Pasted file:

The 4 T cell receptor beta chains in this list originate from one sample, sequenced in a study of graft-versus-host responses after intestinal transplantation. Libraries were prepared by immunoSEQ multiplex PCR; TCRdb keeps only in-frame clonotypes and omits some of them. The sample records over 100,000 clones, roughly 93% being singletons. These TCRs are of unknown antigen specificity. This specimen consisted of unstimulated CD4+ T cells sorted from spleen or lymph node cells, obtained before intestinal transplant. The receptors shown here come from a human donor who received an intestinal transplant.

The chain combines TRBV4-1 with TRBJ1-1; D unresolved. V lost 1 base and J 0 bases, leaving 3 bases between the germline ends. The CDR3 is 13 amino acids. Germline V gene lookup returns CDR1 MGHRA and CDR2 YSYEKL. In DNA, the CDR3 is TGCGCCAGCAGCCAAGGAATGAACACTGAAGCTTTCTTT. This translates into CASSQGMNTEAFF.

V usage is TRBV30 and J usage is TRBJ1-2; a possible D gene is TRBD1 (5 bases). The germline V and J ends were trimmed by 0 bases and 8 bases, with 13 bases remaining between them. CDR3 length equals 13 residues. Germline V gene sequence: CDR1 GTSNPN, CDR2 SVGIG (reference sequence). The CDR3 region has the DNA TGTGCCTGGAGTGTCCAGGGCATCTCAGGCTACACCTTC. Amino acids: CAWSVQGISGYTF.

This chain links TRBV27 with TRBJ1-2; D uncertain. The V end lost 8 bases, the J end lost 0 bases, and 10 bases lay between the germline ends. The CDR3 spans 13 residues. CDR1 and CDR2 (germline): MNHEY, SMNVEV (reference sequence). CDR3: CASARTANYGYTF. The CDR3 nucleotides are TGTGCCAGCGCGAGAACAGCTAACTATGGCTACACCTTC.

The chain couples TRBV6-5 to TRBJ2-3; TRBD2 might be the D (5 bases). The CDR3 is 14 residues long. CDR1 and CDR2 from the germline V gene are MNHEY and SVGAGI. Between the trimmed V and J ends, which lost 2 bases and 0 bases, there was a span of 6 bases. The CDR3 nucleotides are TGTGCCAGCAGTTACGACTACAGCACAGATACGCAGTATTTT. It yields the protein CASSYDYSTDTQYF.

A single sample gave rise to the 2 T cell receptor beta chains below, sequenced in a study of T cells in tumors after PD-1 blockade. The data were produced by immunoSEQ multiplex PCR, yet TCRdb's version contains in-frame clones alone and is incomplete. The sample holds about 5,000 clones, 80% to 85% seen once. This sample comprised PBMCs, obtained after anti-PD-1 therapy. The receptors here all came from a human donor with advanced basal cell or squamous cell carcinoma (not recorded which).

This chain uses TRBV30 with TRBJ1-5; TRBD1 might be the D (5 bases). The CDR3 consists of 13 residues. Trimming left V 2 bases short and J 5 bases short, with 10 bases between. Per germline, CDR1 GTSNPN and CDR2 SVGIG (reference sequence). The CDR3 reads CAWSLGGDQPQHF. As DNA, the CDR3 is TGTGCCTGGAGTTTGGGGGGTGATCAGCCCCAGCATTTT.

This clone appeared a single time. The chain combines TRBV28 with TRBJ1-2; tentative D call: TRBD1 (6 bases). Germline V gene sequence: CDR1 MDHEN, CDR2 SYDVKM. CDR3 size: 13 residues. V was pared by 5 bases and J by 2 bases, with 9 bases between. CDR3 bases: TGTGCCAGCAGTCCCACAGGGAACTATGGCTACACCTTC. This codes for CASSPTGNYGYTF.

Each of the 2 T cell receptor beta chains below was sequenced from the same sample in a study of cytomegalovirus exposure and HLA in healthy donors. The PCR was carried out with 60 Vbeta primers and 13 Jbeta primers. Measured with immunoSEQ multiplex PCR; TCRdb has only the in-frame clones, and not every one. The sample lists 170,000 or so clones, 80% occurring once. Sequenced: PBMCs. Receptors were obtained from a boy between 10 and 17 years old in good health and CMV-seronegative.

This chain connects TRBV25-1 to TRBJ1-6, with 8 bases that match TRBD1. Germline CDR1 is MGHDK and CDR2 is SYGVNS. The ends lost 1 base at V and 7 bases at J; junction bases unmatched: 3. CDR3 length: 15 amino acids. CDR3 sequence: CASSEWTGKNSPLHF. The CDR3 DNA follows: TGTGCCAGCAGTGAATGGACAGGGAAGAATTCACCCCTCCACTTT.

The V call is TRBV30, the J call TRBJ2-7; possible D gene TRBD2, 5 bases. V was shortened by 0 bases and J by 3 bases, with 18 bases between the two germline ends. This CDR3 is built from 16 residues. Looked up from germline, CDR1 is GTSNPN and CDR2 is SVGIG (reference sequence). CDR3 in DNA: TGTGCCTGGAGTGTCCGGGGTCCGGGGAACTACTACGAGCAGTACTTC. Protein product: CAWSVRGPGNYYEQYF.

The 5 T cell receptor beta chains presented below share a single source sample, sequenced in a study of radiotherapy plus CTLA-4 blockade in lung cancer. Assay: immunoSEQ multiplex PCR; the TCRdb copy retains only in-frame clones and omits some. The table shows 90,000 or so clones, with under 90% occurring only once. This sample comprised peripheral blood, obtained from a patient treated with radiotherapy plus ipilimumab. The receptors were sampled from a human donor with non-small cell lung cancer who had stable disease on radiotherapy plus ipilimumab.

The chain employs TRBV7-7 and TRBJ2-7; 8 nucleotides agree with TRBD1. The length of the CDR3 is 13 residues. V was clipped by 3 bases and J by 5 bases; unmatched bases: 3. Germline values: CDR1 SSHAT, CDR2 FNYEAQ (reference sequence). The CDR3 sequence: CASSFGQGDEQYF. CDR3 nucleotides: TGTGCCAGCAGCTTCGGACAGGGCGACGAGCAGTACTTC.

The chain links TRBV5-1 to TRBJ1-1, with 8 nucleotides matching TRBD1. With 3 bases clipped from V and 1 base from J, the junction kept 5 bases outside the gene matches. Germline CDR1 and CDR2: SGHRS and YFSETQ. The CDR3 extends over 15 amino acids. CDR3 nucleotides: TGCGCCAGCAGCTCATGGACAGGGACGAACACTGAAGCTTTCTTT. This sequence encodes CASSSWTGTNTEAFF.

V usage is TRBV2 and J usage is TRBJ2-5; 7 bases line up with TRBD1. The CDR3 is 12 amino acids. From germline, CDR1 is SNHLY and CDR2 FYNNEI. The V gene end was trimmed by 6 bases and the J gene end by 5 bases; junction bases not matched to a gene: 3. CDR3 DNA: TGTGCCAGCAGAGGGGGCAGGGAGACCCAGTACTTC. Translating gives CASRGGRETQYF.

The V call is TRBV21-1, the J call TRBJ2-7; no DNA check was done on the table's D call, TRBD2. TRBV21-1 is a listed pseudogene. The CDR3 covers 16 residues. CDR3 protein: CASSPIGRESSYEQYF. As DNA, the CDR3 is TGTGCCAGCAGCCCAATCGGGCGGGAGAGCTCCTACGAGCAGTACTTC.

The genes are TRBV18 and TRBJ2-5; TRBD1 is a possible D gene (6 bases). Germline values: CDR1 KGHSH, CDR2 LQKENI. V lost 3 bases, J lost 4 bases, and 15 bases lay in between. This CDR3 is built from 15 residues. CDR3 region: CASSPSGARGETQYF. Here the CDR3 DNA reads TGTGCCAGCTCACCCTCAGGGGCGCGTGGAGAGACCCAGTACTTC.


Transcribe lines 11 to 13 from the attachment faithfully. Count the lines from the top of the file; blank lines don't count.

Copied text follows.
The V call is TRBV30, the J call TRBJ2-7; possible D gene TRBD2, 5 bases. V was shortened by 0 bases and J by 3 bases, with 18 bases between the two germline ends. This CDR3 is built from 16 residues. Looked up from germline, CDR1 is GTSNPN and CDR2 is SVGIG (reference sequence). CDR3 in DNA: TGTGCCTGGAGTGTCCGGGGTCCGGGGAACTACTACGAGCAGTACTTC. Protein product: CAWSVRGPGNYYEQYF.

The 5 T cell receptor beta chains presented below share a single source sample, sequenced in a study of radiotherapy plus CTLA-4 blockade in lung cancer. Assay: immunoSEQ multiplex PCR; the TCRdb copy retains only in-frame clones and omits some. The table shows 90,000 or so clones, with under 90% occurring only once. This sample comprised peripheral blood, obtained from a patient treated with radiotherapy plus ipilimumab. The receptors were sampled from a human donor with non-small cell lung cancer who had stable disease on radiotherapy plus ipilimumab.

The chain employs TRBV7-7 and TRBJ2-7; 8 nucleotides agree with TRBD1. The length of the CDR3 is 13 residues. V was clipped by 3 bases and J by 5 bases; unmatched bases: 3. Germline values: CDR1 SSHAT, CDR2 FNYEAQ (reference sequence). The CDR3 sequence: CASSFGQGDEQYF. CDR3 nucleotides: TGTGCCAGCAGCTTCGGACAGGGCGACGAGCAGTACTTC.